It would appear that Daniel was familiar with this form of encryption, as he has no difficulty in interpreting it before the king: (of course, he also had the eyes and help of God)

Note: Initially this may strike us as simply interesting, however when we stop to consider who the author of scripture actually is, the fact that God has placed hidden codes in the Bible is staggering. This is what the ancient Rabbis would call a ‘remez’ – a hint of something deeper. In a previous study we found ‘Bible coding’ by using names and their definitions to read as a paragraph and statement. This Bible Code is true of Daniel’s name along with his three compatriots.

Bible coding? What a powerful deterrent to adding or subtracting to a portion of scripture because it is difficult or unpopular, when, by altering the surface text (as many liberal and politically correct ‘Christians’ are wont to do) they may in fact corrupt the bible code. Subtracting from the Bible one inadvertently removes the code itself; perhaps even their name from the Book of Life! This gives me a personal and different understanding of predestination. If one is predestined to become a son (child) of God that is one thing. But… if one is predestined BE a child of God; that is something quite different. The same is true of translations. An incorrect translation will corrupt any Bible code hidden from the eyes of the casual reader.


Proverbs 30:5 states thatEvery word of God is pure. Do not add to His words lest He rebuke you and you be found a liar”. Also read Revelation 22:19

David echoes in Psalm 119:160 “Thy word is true from the beginning.” If it is pure and true then there is nothing that we can add or subtract to improve it. We should simply fall before our God who has given us His Word, which we are told in Psalm 138:2 He has exalted above all His name! If blasphemy – the misuse of His name – is to be judged, how much more the misuse of His Word!


Daniel 5:26-28

26 This is the interpretation of the thing: MENE; God hath numbered thy kingdom, and finished it.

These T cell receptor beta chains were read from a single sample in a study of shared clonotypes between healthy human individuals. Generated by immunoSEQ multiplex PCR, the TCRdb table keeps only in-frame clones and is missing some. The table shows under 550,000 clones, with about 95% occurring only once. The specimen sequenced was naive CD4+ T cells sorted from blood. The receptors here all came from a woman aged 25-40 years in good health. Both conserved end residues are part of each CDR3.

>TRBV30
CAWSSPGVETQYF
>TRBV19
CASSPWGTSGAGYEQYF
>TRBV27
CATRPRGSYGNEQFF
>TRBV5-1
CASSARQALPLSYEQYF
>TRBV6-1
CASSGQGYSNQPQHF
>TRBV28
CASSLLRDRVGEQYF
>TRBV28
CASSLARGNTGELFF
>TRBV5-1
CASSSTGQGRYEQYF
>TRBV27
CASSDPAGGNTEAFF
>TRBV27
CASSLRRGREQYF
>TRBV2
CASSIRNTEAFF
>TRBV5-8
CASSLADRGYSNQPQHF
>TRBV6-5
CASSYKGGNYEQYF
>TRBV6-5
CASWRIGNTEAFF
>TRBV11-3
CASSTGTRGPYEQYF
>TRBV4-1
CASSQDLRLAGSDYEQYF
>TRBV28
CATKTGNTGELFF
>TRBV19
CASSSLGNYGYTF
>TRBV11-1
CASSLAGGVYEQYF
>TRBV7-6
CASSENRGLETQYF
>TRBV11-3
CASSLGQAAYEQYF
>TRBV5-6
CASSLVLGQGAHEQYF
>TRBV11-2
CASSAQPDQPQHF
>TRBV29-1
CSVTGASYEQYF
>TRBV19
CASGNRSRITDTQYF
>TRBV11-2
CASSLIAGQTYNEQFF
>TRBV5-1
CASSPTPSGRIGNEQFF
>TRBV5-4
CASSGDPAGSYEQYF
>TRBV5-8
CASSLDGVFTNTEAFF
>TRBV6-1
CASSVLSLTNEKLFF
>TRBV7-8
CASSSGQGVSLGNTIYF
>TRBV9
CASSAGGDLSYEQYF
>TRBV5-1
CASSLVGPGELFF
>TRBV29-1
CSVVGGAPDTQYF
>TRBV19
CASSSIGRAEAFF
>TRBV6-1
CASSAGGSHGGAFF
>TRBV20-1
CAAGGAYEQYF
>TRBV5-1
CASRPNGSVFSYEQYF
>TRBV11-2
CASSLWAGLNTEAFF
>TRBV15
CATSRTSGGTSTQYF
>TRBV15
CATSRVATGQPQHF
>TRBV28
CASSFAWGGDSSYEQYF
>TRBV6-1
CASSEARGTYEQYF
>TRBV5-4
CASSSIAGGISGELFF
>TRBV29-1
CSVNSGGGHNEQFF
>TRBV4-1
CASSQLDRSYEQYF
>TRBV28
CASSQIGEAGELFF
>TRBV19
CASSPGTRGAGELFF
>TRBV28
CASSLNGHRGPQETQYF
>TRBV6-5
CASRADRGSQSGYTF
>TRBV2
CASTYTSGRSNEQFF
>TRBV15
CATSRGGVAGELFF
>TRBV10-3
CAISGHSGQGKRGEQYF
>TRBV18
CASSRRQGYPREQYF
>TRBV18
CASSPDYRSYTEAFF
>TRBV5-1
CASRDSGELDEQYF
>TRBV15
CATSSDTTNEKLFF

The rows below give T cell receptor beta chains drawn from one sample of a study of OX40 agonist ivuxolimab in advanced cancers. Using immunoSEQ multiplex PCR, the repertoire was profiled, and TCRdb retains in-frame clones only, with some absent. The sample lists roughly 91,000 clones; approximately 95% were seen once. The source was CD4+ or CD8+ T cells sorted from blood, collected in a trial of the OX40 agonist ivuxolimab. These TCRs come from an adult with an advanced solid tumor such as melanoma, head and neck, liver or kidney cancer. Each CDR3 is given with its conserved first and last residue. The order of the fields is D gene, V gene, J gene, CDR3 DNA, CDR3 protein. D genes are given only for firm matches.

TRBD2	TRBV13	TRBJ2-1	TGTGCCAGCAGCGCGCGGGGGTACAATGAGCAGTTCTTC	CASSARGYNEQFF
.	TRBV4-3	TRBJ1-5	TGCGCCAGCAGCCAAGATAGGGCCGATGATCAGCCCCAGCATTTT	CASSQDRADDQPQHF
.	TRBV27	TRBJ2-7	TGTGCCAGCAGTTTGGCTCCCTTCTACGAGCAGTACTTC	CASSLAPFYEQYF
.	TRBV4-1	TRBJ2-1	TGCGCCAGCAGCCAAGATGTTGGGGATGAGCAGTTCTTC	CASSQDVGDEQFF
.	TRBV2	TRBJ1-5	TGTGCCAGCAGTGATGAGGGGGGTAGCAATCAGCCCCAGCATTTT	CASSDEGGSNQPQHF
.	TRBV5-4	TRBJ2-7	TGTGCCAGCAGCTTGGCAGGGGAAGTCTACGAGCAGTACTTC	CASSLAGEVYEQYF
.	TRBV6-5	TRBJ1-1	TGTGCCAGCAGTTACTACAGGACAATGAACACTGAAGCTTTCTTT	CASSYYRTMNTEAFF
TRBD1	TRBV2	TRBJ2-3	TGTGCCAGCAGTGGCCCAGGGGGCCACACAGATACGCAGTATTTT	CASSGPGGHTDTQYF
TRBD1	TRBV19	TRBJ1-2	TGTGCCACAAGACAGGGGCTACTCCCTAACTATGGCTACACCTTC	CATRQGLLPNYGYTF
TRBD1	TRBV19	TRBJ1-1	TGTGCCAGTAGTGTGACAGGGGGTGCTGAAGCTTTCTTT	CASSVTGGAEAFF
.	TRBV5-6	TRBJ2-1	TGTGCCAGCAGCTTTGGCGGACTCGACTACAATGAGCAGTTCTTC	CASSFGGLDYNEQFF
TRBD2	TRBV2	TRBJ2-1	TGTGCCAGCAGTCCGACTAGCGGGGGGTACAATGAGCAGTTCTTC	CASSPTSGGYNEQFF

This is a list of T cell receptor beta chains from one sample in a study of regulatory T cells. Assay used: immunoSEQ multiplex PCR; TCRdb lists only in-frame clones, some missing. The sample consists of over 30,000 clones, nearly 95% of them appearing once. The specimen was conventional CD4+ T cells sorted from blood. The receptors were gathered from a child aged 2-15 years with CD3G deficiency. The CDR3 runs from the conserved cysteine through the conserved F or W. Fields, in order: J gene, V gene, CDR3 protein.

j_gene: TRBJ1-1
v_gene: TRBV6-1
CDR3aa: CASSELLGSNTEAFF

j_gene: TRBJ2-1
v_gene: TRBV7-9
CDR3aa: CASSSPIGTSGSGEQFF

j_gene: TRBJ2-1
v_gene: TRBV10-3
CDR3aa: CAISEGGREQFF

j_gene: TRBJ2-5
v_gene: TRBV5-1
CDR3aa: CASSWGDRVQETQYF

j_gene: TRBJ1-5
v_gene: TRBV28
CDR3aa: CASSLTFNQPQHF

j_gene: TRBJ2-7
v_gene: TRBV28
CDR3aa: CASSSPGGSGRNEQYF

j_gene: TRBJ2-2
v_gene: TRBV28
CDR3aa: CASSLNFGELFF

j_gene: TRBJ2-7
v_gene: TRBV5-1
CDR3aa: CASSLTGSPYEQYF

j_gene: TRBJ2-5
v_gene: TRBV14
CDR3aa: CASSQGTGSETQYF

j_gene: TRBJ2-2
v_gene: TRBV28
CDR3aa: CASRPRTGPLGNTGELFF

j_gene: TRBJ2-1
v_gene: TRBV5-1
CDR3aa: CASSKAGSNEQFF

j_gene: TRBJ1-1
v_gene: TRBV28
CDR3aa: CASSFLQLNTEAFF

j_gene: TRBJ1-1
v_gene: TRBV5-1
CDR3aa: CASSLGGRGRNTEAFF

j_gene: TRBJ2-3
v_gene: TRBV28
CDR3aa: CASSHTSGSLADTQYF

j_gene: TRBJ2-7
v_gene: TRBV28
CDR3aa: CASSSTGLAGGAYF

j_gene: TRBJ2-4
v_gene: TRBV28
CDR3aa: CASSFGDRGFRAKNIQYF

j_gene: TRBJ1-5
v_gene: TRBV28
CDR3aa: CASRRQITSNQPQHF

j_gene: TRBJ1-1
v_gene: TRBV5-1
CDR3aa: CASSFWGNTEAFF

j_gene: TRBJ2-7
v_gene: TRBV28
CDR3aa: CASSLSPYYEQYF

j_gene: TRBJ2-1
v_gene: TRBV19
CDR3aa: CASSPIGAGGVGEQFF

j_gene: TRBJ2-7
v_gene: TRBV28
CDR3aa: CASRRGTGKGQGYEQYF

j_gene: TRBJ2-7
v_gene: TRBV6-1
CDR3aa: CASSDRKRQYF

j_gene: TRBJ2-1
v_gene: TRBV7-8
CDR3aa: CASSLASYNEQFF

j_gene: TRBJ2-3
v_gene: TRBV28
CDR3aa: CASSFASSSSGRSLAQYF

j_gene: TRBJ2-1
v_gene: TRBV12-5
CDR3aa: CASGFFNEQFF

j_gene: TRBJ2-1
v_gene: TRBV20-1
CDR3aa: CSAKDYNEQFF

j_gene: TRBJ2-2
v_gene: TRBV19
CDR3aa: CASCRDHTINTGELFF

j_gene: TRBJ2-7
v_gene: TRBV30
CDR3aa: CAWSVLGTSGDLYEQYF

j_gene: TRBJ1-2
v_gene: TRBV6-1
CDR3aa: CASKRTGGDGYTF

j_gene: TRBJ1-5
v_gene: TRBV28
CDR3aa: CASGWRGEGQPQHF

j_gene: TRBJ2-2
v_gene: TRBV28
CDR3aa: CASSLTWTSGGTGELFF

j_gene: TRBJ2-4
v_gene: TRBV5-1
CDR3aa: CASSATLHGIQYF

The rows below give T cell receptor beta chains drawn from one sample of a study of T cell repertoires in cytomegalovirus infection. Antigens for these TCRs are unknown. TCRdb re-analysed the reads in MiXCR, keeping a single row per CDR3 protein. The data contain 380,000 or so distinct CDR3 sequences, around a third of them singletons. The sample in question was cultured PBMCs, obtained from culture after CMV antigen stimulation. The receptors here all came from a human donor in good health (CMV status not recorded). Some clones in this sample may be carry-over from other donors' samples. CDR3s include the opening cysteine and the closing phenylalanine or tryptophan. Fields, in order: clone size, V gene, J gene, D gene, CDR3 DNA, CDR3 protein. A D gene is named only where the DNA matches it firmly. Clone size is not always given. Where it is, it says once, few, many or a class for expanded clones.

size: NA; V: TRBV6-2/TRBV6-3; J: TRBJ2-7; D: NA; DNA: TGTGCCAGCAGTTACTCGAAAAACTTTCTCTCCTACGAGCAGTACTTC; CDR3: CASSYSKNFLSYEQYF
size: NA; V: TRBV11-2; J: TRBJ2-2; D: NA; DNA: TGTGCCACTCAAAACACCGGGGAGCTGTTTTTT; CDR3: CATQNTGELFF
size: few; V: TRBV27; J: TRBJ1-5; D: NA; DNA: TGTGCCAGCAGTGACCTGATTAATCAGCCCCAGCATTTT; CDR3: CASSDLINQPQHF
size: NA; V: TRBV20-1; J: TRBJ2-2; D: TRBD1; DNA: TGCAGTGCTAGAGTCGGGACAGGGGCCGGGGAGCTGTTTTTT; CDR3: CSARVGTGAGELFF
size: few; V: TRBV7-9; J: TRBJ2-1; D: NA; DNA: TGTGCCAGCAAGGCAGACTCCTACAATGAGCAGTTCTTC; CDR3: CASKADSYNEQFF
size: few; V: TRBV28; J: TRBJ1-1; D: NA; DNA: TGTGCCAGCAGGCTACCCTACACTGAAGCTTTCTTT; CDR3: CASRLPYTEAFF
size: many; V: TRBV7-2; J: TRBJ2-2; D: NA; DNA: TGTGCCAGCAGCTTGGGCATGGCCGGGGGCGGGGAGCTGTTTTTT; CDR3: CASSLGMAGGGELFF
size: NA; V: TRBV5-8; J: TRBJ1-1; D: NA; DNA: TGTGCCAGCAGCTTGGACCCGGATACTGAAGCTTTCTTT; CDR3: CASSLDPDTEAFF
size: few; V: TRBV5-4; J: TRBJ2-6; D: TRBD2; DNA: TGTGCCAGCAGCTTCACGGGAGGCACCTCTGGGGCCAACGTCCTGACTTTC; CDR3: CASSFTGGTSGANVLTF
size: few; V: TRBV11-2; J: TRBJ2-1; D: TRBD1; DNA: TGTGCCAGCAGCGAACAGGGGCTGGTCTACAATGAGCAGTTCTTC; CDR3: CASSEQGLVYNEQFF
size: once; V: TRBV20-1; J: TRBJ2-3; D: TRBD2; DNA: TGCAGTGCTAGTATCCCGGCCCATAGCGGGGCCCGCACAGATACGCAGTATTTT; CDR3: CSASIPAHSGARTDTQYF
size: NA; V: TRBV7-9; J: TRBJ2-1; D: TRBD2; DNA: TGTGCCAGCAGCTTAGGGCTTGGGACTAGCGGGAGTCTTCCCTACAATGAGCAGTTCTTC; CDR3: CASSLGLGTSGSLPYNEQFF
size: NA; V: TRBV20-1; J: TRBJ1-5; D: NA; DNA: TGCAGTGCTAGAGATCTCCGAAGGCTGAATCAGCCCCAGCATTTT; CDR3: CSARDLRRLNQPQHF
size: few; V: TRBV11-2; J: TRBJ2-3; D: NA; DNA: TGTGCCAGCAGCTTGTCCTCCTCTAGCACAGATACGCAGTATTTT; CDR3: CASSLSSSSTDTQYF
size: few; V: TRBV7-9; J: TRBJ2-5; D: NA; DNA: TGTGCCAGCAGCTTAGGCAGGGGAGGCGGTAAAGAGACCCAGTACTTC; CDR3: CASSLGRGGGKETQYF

27 TEKEL; Thou art weighed in the balances, and art found wanting.

28 PERES; Thy kingdom is divided, and given to the Medes and Persians.

Thus king Belshazzar’s worst fears are realized, his time of playing games with the God of Israel is over, and in the most dramatic fashion.

JIV NOTES:

From this verse come two phrases that are still used today ‘you’re number’s up’ and ‘weighed and found wonting’. It is incredible the number of words and phrases that people use every day that originate from the Bible, yet most people have no idea, and worse still, no regard for this most incredible book.

There is a play on words here as well with the word ‘PERES’. In both Hebrew and Aramaic there are no vowels so the word would have been written as ‘P R S’ with the vowels inferred. However without the vowels the sound and meaning can alter. Take for example the words CaT and CoT. Without the vowels all we would read is C_T. And so it is here with Peres; if the ‘e’ (which makes the word mean ‘divided’) is replaced with an ‘a’ we get the Aramaic word for ‘Persians’! Surprised are you???? So was I during my studies.

Daniel 5:29

29 Then commanded Belshazzar, and they clothed Daniel with scarlet, and put a chain of gold about his neck, and made a proclamation concerning him, that he should be the third ruler in the kingdom.